FEAR OF HEIGHTS CAN STOP US CLIMBING MOUNTAINS, FEAR OF SHARKS CAN STOP US SWIMMING IN THE OCEAN, THEN DOES IT FOLLOW THAT FEAR OF MATHEMATICS CAN STOP US FROM DOING MATHEMATICS QUESTIONS?

A. D'Arcy-Warmington

Statistica (AUSTRALIA)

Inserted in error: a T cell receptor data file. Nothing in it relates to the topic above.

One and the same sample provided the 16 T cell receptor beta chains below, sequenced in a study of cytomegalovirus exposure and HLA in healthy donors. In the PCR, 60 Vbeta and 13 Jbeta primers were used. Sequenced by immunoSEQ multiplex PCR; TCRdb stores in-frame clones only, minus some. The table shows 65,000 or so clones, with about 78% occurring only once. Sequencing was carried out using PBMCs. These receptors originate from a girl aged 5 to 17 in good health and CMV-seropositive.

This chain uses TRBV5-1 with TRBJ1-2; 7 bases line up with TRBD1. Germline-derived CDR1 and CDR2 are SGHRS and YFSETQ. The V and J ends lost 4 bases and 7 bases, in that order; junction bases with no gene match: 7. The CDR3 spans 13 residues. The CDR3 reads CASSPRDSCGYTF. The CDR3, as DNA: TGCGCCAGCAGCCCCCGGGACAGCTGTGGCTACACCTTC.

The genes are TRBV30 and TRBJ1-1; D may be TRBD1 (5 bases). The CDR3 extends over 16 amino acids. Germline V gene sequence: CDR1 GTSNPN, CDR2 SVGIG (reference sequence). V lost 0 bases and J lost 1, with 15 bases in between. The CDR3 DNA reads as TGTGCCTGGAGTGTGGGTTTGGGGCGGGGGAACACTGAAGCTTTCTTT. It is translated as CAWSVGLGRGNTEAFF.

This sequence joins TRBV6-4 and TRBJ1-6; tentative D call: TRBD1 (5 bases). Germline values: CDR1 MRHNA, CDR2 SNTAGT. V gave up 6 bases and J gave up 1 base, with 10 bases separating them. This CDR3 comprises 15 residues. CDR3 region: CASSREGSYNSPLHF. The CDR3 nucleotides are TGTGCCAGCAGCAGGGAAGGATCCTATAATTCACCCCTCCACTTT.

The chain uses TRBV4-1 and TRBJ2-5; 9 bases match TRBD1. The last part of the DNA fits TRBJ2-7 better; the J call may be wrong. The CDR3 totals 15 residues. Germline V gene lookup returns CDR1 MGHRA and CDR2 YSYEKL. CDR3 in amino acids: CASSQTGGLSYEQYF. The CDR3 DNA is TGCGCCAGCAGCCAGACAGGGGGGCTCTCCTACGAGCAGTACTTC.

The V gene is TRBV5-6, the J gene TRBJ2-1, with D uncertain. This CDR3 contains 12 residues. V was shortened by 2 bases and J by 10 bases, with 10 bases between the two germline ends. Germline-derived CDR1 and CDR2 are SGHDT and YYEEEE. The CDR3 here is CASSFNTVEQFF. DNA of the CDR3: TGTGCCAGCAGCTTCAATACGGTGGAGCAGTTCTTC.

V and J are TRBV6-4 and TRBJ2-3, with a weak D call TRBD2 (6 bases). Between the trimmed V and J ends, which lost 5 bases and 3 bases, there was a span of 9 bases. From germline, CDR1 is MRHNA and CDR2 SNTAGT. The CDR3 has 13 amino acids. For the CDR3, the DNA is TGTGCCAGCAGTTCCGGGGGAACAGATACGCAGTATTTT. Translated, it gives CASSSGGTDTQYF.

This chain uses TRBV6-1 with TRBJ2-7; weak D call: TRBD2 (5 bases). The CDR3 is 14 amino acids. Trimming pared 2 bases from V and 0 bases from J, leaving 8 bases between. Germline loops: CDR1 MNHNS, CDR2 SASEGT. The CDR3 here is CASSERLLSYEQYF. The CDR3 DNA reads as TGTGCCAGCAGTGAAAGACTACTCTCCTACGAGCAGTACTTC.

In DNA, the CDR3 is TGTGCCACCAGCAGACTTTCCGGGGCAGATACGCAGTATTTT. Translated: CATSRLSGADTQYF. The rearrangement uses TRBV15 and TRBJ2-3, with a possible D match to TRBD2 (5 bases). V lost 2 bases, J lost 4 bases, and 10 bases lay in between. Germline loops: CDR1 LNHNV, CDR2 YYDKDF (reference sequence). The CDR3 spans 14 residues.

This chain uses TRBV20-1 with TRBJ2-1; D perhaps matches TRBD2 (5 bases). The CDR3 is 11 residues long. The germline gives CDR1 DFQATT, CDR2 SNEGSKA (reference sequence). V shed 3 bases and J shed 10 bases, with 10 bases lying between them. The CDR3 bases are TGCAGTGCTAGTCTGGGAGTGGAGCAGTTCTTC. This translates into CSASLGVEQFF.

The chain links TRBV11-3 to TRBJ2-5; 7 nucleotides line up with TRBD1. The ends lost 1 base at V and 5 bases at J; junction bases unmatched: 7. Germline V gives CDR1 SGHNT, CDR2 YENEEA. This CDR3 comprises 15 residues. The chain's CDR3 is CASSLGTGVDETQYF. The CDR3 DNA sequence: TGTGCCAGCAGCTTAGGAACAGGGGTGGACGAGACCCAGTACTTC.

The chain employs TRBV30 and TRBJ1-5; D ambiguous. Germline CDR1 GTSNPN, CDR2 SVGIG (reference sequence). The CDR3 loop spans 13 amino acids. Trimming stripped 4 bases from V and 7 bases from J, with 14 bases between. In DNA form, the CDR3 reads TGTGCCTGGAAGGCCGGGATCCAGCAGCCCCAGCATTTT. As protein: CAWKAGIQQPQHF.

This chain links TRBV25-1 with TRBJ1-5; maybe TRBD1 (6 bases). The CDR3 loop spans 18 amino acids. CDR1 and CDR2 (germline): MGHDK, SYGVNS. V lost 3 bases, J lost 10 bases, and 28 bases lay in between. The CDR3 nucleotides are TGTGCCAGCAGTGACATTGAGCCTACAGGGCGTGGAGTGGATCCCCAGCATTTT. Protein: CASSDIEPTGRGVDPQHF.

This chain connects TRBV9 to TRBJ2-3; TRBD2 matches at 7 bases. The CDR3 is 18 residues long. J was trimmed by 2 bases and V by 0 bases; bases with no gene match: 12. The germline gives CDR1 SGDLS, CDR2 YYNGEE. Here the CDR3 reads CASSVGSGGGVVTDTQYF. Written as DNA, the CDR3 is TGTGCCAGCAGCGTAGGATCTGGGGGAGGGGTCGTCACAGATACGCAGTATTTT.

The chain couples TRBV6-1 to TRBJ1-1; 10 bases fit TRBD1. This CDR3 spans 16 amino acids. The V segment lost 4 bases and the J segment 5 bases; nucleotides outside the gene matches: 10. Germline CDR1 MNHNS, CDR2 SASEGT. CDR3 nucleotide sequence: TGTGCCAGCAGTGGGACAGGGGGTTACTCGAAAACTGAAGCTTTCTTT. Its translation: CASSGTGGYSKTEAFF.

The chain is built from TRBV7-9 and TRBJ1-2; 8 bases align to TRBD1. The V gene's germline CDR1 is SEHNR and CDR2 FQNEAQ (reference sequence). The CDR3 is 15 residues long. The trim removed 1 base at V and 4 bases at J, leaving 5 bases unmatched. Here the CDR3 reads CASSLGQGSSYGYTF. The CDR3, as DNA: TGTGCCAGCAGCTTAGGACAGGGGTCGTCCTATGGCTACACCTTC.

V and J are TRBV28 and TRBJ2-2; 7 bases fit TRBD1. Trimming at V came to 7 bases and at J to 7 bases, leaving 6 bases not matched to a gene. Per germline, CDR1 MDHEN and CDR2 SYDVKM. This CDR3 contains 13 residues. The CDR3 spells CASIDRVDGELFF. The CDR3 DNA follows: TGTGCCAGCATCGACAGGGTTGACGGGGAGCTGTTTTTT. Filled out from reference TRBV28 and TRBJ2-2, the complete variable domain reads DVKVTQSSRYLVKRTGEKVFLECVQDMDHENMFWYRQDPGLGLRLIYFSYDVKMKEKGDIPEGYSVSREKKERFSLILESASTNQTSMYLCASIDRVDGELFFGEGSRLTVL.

‘Read the question properly and think what is the topic’, and ‘Use your brain’ or ‘Just have a go, write something’ are all commonly heard phrases in any mathematics class. Panic, fear and doubt are often the first reactions at the thought of reading a mathematics question, does this shield mathematical ability from shining through onto the test paper? What if the brain acts to encumber the mathematical thought process before students even view or read a question. The explanation for not being able to start or complete a question may lie with the inability to control the fear of mathematics rather than a lack of mathematical ability or knowledge. So, can the fear of the subject of mathematics itself or the fear of attempting a mathematics question be one reason for failure in a test and not the lack of ability. The work of Beilock and Lyons (2011) investigated the different ways the brain, in highly mathematics-anxious students, reacted to the knowledge that the topic of the following question would be mathematics and not a word-related one. The results of the brain activity showed that when the area associated with the control of fear was triggered in highly mathematics-anxious students with hearing a mathematics question, 83% of questions were answered correctly. However, the highly mathematics-anxious students who did not activate this associated area of the brain answered only 68% of the questions correctly. Too often these students are regarded as lazy or not allocating the topic the required time or effort by educators. From a students’ point of view, they may lose confidence in their mathematical ability and build a wall preventing comprehension and learning. Doubts and confusion about earlier comprehended material may arise so students can regress on one topic whilst learning a new topic. The unending spiral of anxiety grows larger until even the easiest of topics is a step too far and then all chance of mathematical learning has diminished. So the remedy for helping highly mathematics-anxious students may be utilising this control of fear rather than allocating extra exercises. This paper will discuss simple activities that may aid these students to improve their score and understanding, recognise and control their fear and decrease mathematical anxiety.